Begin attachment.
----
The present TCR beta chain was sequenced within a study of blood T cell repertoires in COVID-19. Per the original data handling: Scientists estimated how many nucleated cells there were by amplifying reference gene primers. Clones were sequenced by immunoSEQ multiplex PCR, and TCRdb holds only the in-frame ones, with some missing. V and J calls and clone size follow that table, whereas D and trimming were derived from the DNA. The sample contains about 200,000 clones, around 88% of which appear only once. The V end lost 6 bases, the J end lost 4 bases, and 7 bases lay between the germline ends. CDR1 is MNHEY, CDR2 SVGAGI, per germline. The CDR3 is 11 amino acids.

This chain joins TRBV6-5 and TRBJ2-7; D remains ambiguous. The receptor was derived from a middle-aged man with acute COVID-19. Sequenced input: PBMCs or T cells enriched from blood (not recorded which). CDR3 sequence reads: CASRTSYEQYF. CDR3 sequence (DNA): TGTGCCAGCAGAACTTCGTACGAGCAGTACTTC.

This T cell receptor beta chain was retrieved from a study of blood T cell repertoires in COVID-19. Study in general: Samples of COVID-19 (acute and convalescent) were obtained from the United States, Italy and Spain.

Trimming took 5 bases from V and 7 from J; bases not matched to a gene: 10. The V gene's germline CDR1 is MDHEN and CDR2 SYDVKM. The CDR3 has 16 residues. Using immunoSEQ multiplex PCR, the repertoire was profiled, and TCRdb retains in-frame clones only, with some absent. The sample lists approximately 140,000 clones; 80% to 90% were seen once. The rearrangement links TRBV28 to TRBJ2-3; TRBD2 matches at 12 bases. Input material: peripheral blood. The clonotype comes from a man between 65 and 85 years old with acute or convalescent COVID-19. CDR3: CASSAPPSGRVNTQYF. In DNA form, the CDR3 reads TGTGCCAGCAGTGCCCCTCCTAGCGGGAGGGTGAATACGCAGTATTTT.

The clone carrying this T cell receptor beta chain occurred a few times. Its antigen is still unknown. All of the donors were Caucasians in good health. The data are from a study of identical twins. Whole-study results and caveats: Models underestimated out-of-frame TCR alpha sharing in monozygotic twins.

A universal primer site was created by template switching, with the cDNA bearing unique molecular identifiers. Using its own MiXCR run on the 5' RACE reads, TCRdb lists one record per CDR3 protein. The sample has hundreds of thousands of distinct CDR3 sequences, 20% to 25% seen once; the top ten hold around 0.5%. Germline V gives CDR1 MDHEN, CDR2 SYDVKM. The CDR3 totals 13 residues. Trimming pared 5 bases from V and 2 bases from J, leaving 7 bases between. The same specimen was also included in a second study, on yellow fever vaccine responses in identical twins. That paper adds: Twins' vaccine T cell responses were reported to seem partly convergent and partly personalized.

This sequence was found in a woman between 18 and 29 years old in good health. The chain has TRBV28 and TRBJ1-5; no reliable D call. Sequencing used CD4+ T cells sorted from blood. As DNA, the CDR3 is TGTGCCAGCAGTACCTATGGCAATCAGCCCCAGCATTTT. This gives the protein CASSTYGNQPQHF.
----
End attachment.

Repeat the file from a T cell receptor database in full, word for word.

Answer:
The present TCR beta chain was sequenced within a study of blood T cell repertoires in COVID-19. Per the original data handling: Scientists estimated how many nucleated cells there were by amplifying reference gene primers. Clones were sequenced by immunoSEQ multiplex PCR, and TCRdb holds only the in-frame ones, with some missing. V and J calls and clone size follow that table, whereas D and trimming were derived from the DNA. The sample contains about 200,000 clones, around 88% of which appear only once. The V end lost 6 bases, the J end lost 4 bases, and 7 bases lay between the germline ends. CDR1 is MNHEY, CDR2 SVGAGI, per germline. The CDR3 is 11 amino acids.

This chain joins TRBV6-5 and TRBJ2-7; D remains ambiguous. The receptor was derived from a middle-aged man with acute COVID-19. Sequenced input: PBMCs or T cells enriched from blood (not recorded which). CDR3 sequence reads: CASRTSYEQYF. CDR3 sequence (DNA): TGTGCCAGCAGAACTTCGTACGAGCAGTACTTC.

This T cell receptor beta chain was retrieved from a study of blood T cell repertoires in COVID-19. Study in general: Samples of COVID-19 (acute and convalescent) were obtained from the United States, Italy and Spain.

Trimming took 5 bases from V and 7 from J; bases not matched to a gene: 10. The V gene's germline CDR1 is MDHEN and CDR2 SYDVKM. The CDR3 has 16 residues. Using immunoSEQ multiplex PCR, the repertoire was profiled, and TCRdb retains in-frame clones only, with some absent. The sample lists approximately 140,000 clones; 80% to 90% were seen once. The rearrangement links TRBV28 to TRBJ2-3; TRBD2 matches at 12 bases. Input material: peripheral blood. The clonotype comes from a man between 65 and 85 years old with acute or convalescent COVID-19. CDR3: CASSAPPSGRVNTQYF. In DNA form, the CDR3 reads TGTGCCAGCAGTGCCCCTCCTAGCGGGAGGGTGAATACGCAGTATTTT.

The clone carrying this T cell receptor beta chain occurred a few times. Its antigen is still unknown. All of the donors were Caucasians in good health. The data are from a study of identical twins. Whole-study results and caveats: Models underestimated out-of-frame TCR alpha sharing in monozygotic twins.

A universal primer site was created by template switching, with the cDNA bearing unique molecular identifiers. Using its own MiXCR run on the 5' RACE reads, TCRdb lists one record per CDR3 protein. The sample has hundreds of thousands of distinct CDR3 sequences, 20% to 25% seen once; the top ten hold around 0.5%. Germline V gives CDR1 MDHEN, CDR2 SYDVKM. The CDR3 totals 13 residues. Trimming pared 5 bases from V and 2 bases from J, leaving 7 bases between. The same specimen was also included in a second study, on yellow fever vaccine responses in identical twins. That paper adds: Twins' vaccine T cell responses were reported to seem partly convergent and partly personalized.

This sequence was found in a woman between 18 and 29 years old in good health. The chain has TRBV28 and TRBJ1-5; no reliable D call. Sequencing used CD4+ T cells sorted from blood. As DNA, the CDR3 is TGTGCCAGCAGTACCTATGGCAATCAGCCCCAGCATTTT. This gives the protein CASSTYGNQPQHF.